Also among the top underwriters: Eighty-one percent of the loans were adjustable rate mortgages. Cole said he would have no comment. Some investment banks owned subprime lenders. Merrill Lynch bought First Franklin Corp. Bear Stearns bought Encore Credit Corp. Lehman Brothers, now bankrupt, ranked No. The bank was a pioneer of sorts in investing in subprime lending. Even banks that managed to dodge much of the carnage created by the subprime meltdown — like Goldman Sachs — were invested in the subprime mortgage business.

  • The administration later changed direction and opted instead to buy shares of stock from the banks;
  • Countrywide was bought by Bank of America last year, saving it from probable bankruptcy.

Long Beach was a subsidiary of Washington Mutual, which collapsed in 2008 thanks largely to losses in the subprime mortgage market. It was the biggest bank failure in U. Included in the prospectus for those Goldman Sachs securities was a boiler-plate warning to investors considering buying subprime mortgages. Goldman has been more conciliatory than some banks as far as accepting responsibility for the economic collapse.

Fannie and Freddie were created by the government to promote home ownership by buying mortgages from lenders and selling them to investors, thus freeing up cash for banks to make more loans.

The roots of the financial crisis: Who is to blame?

With investment banks buying more and more loans themselves each year, Freddie and Fannie began buying a huge volume of mortgage-backed securities from Wall Street as a means to foster affordable housing goals.

On September 7, 2008, the government took control of the two entities. Abusive Lending The subprime lending business has had its share of public relations problems. Subprime lenders say they serve an important function — offering credit to people who have been snubbed by traditional mortgage lenders. Indeed, subprime lenders have paid billions to settle charges of abusive lending practices.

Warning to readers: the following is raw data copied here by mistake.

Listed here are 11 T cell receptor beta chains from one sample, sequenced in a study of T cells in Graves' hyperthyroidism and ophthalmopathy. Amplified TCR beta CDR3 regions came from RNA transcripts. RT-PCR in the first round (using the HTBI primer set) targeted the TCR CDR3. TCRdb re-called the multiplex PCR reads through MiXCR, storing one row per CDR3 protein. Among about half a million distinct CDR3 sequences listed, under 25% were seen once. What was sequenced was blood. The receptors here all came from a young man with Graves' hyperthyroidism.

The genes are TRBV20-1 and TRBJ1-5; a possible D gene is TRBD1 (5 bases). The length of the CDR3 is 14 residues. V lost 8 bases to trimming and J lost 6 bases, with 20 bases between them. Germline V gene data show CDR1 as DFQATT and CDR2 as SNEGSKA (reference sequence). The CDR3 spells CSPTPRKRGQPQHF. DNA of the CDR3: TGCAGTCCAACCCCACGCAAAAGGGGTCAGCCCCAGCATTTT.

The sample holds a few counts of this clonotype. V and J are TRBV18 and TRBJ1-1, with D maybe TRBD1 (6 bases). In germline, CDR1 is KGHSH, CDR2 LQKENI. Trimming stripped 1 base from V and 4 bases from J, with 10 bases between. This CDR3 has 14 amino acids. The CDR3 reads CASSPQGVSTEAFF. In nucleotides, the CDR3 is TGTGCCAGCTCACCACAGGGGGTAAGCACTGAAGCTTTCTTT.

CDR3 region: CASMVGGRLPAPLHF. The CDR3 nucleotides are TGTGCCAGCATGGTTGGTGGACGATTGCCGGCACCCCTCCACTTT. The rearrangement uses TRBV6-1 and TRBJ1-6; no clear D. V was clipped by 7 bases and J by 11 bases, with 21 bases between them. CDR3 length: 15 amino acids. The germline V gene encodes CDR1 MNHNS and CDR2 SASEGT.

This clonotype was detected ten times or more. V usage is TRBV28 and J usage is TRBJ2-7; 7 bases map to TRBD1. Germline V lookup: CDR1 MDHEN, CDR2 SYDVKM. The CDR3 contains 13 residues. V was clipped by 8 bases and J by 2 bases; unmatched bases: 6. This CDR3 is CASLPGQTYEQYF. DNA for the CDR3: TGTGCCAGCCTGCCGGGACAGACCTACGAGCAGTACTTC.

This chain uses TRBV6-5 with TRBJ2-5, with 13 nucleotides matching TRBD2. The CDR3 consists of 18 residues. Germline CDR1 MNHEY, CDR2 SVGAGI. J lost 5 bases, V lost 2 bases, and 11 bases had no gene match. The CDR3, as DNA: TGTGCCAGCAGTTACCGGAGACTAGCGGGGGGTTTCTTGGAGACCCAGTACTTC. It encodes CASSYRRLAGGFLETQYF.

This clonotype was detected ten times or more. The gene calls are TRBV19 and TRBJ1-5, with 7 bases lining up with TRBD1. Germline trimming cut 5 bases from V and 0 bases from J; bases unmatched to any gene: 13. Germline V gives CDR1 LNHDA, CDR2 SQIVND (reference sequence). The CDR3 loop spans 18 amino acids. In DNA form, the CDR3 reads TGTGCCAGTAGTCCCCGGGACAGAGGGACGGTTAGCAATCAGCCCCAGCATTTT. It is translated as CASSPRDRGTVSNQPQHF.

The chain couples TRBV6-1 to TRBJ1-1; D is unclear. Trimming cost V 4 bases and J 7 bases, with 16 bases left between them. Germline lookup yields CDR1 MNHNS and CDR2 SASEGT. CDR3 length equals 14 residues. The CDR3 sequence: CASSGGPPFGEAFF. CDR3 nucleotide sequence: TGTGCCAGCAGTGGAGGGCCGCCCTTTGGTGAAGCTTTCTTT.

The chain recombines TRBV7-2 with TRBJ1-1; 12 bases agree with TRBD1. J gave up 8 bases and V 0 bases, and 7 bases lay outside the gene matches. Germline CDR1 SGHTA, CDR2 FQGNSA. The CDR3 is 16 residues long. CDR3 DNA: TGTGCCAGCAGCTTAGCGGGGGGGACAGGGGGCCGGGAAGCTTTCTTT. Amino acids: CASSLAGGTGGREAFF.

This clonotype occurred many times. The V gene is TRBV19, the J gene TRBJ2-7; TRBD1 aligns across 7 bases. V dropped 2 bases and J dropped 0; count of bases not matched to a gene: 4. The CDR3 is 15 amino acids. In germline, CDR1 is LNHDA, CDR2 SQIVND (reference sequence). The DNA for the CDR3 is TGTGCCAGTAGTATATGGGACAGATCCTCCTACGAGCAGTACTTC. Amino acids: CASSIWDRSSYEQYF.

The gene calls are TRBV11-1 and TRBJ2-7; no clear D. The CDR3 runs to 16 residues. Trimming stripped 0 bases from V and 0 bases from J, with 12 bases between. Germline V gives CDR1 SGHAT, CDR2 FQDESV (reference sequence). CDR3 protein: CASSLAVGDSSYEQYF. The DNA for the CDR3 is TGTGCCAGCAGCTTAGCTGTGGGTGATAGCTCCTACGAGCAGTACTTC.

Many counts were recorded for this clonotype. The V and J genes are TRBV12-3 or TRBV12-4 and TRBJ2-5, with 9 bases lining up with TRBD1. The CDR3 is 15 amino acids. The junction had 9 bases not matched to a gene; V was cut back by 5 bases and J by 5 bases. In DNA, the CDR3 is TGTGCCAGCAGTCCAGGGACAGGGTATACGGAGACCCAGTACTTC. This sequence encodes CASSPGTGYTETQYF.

Two of the largest settlements ever reached for lending problems were with AIG and Citigroup, two financial institutions that have received billions in federal aid. Citigroup has a history of subprime lending, dating back to its purchase of Associates First Capital Corp.

A discussion of the solutions to the subprime crisis

Citigroup at the time was building a global banking empire thanks to its success in convincing the government to deregulate the financial services industry the year before. Associates had been criticized by some as a predatory lender, and in 2002, Citigroup paid a price for it. A Citigroup spokesman said the bank does not sell or securitize its loans. Citigroup has caught heat from other big banks for supporting a bill, backed by consumer advocates, that would give judges more leeway in reworking mortgage loans of people in bankruptcy.

The bill died in the Senate on April 30. AIG settled claims of abusive lending practices in 2007. Ameriquest was the subject of at least four settlements involving predatory lending since 1996, including charges of excessive fees and misleading poor and minority borrowers. Keeping it, however, is a different matter. One of the key measures of whether borrowers can afford a home or not is to compare their income to their loan amount.

So borrowers were taking out loans that amounted to 165 percent of their salary. The ratio remained relatively steady through the rest of the 1990s, but by 2000, it began to shoot upward. That amounts to a loan-to-income ratio of 2.

That meant the typical loan amounted to 246 percent of annual income. Borrowers, in other words, were spending a much higher percentage of their income on housing during the subprime lending boom.

  • And digging out will be no easy task;
  • Ultimately, that fed a wave of foreclosures, leading to trouble for borrowers, lenders, and eventually taxpayers — lots of it;
  • United nations new york and geneva, december 2010 the financial and economic crisis of 2008-2009 and developing countries edited by sebastian dullien;
  • Many of the lenders coaxed them along by lowering lending standards, failing to require documentation of income on loans, and providing adjustable rate loans with low two-year teaser rates that reset to much higher levels;
  • The ratio remained relatively steady through the rest of the 1990s, but by 2000, it began to shoot upward.

Many of the lenders coaxed them along by lowering lending standards, failing to require documentation of income on loans, and providing adjustable rate loans with low two-year teaser rates that reset to much higher levels. Ultimately, that fed a wave of foreclosures, leading to trouble for borrowers, lenders, and eventually taxpayers — lots of it.

And digging out will be no easy task.